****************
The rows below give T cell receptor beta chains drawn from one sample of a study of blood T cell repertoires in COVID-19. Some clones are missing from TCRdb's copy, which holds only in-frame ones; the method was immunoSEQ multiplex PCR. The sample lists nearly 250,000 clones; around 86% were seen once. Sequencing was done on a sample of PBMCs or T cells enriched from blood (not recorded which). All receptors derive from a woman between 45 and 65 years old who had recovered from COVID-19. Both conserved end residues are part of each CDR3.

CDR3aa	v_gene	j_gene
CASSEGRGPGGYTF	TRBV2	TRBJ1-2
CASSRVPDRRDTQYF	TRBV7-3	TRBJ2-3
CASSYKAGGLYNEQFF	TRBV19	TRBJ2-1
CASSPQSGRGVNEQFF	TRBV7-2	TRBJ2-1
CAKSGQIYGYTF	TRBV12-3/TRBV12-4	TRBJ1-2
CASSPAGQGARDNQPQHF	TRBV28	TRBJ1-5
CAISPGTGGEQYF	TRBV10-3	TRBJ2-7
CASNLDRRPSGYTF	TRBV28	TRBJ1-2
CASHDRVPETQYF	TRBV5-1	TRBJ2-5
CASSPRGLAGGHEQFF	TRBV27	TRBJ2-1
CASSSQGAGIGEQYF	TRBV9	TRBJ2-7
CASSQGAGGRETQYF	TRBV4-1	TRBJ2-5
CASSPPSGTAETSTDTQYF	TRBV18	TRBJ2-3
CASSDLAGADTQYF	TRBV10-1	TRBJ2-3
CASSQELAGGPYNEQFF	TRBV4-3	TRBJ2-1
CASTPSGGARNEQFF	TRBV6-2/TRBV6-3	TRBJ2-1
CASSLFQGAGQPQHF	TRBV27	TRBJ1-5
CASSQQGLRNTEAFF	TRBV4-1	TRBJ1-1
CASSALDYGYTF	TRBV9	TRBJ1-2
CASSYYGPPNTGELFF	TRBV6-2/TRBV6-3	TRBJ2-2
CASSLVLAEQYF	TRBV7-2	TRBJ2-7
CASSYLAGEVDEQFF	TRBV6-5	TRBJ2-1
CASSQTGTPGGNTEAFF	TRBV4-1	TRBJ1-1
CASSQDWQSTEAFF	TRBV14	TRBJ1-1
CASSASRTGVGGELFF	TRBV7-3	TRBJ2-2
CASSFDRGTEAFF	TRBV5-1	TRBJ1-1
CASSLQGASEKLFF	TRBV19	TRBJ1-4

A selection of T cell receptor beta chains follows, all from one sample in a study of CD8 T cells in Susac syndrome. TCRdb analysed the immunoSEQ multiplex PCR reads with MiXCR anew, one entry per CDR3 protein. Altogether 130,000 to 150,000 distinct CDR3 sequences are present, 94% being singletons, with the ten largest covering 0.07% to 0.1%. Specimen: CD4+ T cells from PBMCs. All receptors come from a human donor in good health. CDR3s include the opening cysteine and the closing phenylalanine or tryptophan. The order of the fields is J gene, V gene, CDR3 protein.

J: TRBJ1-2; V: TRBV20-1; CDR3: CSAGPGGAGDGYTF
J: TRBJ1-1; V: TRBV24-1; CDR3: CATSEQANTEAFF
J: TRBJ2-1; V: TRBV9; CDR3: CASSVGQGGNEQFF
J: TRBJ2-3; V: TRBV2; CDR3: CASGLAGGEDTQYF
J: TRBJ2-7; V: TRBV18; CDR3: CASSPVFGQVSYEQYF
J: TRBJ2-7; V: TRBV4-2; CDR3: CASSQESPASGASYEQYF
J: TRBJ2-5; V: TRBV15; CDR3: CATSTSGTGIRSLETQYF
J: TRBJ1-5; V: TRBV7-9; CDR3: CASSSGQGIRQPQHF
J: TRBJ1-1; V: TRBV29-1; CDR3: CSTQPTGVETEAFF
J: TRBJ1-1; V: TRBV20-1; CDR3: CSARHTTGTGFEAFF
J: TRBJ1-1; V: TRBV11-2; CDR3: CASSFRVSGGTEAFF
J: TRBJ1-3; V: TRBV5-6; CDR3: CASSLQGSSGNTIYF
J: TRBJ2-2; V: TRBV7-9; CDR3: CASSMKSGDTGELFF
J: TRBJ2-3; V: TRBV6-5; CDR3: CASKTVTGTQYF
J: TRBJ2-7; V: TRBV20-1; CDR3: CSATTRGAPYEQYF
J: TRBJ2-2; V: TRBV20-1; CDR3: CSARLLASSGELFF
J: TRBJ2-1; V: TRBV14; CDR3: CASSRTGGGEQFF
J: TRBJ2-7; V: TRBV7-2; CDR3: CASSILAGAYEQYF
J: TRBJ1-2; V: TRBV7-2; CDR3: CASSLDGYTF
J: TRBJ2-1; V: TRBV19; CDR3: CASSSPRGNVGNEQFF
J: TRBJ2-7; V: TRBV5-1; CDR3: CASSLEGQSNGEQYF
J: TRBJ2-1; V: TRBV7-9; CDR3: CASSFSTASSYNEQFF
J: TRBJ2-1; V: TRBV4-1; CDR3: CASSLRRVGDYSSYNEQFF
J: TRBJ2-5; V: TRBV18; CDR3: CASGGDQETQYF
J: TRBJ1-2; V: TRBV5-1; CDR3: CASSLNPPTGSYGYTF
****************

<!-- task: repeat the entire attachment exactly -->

The rows below give T cell receptor beta chains drawn from one sample of a study of blood T cell repertoires in COVID-19. Some clones are missing from TCRdb's copy, which holds only in-frame ones; the method was immunoSEQ multiplex PCR. The sample lists nearly 250,000 clones; around 86% were seen once. Sequencing was done on a sample of PBMCs or T cells enriched from blood (not recorded which). All receptors derive from a woman between 45 and 65 years old who had recovered from COVID-19. Both conserved end residues are part of each CDR3.

CDR3aa	v_gene	j_gene
CASSEGRGPGGYTF	TRBV2	TRBJ1-2
CASSRVPDRRDTQYF	TRBV7-3	TRBJ2-3
CASSYKAGGLYNEQFF	TRBV19	TRBJ2-1
CASSPQSGRGVNEQFF	TRBV7-2	TRBJ2-1
CAKSGQIYGYTF	TRBV12-3/TRBV12-4	TRBJ1-2
CASSPAGQGARDNQPQHF	TRBV28	TRBJ1-5
CAISPGTGGEQYF	TRBV10-3	TRBJ2-7
CASNLDRRPSGYTF	TRBV28	TRBJ1-2
CASHDRVPETQYF	TRBV5-1	TRBJ2-5
CASSPRGLAGGHEQFF	TRBV27	TRBJ2-1
CASSSQGAGIGEQYF	TRBV9	TRBJ2-7
CASSQGAGGRETQYF	TRBV4-1	TRBJ2-5
CASSPPSGTAETSTDTQYF	TRBV18	TRBJ2-3
CASSDLAGADTQYF	TRBV10-1	TRBJ2-3
CASSQELAGGPYNEQFF	TRBV4-3	TRBJ2-1
CASTPSGGARNEQFF	TRBV6-2/TRBV6-3	TRBJ2-1
CASSLFQGAGQPQHF	TRBV27	TRBJ1-5
CASSQQGLRNTEAFF	TRBV4-1	TRBJ1-1
CASSALDYGYTF	TRBV9	TRBJ1-2
CASSYYGPPNTGELFF	TRBV6-2/TRBV6-3	TRBJ2-2
CASSLVLAEQYF	TRBV7-2	TRBJ2-7
CASSYLAGEVDEQFF	TRBV6-5	TRBJ2-1
CASSQTGTPGGNTEAFF	TRBV4-1	TRBJ1-1
CASSQDWQSTEAFF	TRBV14	TRBJ1-1
CASSASRTGVGGELFF	TRBV7-3	TRBJ2-2
CASSFDRGTEAFF	TRBV5-1	TRBJ1-1
CASSLQGASEKLFF	TRBV19	TRBJ1-4

A selection of T cell receptor beta chains follows, all from one sample in a study of CD8 T cells in Susac syndrome. TCRdb analysed the immunoSEQ multiplex PCR reads with MiXCR anew, one entry per CDR3 protein. Altogether 130,000 to 150,000 distinct CDR3 sequences are present, 94% being singletons, with the ten largest covering 0.07% to 0.1%. Specimen: CD4+ T cells from PBMCs. All receptors come from a human donor in good health. CDR3s include the opening cysteine and the closing phenylalanine or tryptophan. The order of the fields is J gene, V gene, CDR3 protein.

J: TRBJ1-2; V: TRBV20-1; CDR3: CSAGPGGAGDGYTF
J: TRBJ1-1; V: TRBV24-1; CDR3: CATSEQANTEAFF
J: TRBJ2-1; V: TRBV9; CDR3: CASSVGQGGNEQFF
J: TRBJ2-3; V: TRBV2; CDR3: CASGLAGGEDTQYF
J: TRBJ2-7; V: TRBV18; CDR3: CASSPVFGQVSYEQYF
J: TRBJ2-7; V: TRBV4-2; CDR3: CASSQESPASGASYEQYF
J: TRBJ2-5; V: TRBV15; CDR3: CATSTSGTGIRSLETQYF
J: TRBJ1-5; V: TRBV7-9; CDR3: CASSSGQGIRQPQHF
J: TRBJ1-1; V: TRBV29-1; CDR3: CSTQPTGVETEAFF
J: TRBJ1-1; V: TRBV20-1; CDR3: CSARHTTGTGFEAFF
J: TRBJ1-1; V: TRBV11-2; CDR3: CASSFRVSGGTEAFF
J: TRBJ1-3; V: TRBV5-6; CDR3: CASSLQGSSGNTIYF
J: TRBJ2-2; V: TRBV7-9; CDR3: CASSMKSGDTGELFF
J: TRBJ2-3; V: TRBV6-5; CDR3: CASKTVTGTQYF
J: TRBJ2-7; V: TRBV20-1; CDR3: CSATTRGAPYEQYF
J: TRBJ2-2; V: TRBV20-1; CDR3: CSARLLASSGELFF
J: TRBJ2-1; V: TRBV14; CDR3: CASSRTGGGEQFF
J: TRBJ2-7; V: TRBV7-2; CDR3: CASSILAGAYEQYF
J: TRBJ1-2; V: TRBV7-2; CDR3: CASSLDGYTF
J: TRBJ2-1; V: TRBV19; CDR3: CASSSPRGNVGNEQFF
J: TRBJ2-7; V: TRBV5-1; CDR3: CASSLEGQSNGEQYF
J: TRBJ2-1; V: TRBV7-9; CDR3: CASSFSTASSYNEQFF
J: TRBJ2-1; V: TRBV4-1; CDR3: CASSLRRVGDYSSYNEQFF
J: TRBJ2-5; V: TRBV18; CDR3: CASGGDQETQYF
J: TRBJ1-2; V: TRBV5-1; CDR3: CASSLNPPTGSYGYTF